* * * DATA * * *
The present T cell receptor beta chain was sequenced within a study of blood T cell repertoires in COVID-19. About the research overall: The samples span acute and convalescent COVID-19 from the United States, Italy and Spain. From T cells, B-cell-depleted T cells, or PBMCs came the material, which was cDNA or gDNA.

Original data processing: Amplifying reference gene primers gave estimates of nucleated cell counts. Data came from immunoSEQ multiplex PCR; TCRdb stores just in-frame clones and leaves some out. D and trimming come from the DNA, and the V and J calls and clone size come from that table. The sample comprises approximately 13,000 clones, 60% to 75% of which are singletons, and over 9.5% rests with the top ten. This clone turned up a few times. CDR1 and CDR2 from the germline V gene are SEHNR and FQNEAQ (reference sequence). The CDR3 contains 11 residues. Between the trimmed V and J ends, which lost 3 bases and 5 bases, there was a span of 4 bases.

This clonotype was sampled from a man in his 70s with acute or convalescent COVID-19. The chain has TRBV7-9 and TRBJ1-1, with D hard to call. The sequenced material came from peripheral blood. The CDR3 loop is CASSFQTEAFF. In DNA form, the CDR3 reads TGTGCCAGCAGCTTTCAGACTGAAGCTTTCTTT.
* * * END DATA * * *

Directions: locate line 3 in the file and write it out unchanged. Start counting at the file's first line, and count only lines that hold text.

This clonotype was sampled from a man in his 70s with acute or convalescent COVID-19. The chain has TRBV7-9 and TRBJ1-1, with D hard to call. The sequenced material came from peripheral blood. The CDR3 loop is CASSFQTEAFF. In DNA form, the CDR3 reads TGTGCCAGCAGCTTTCAGACTGAAGCTTTCTTT.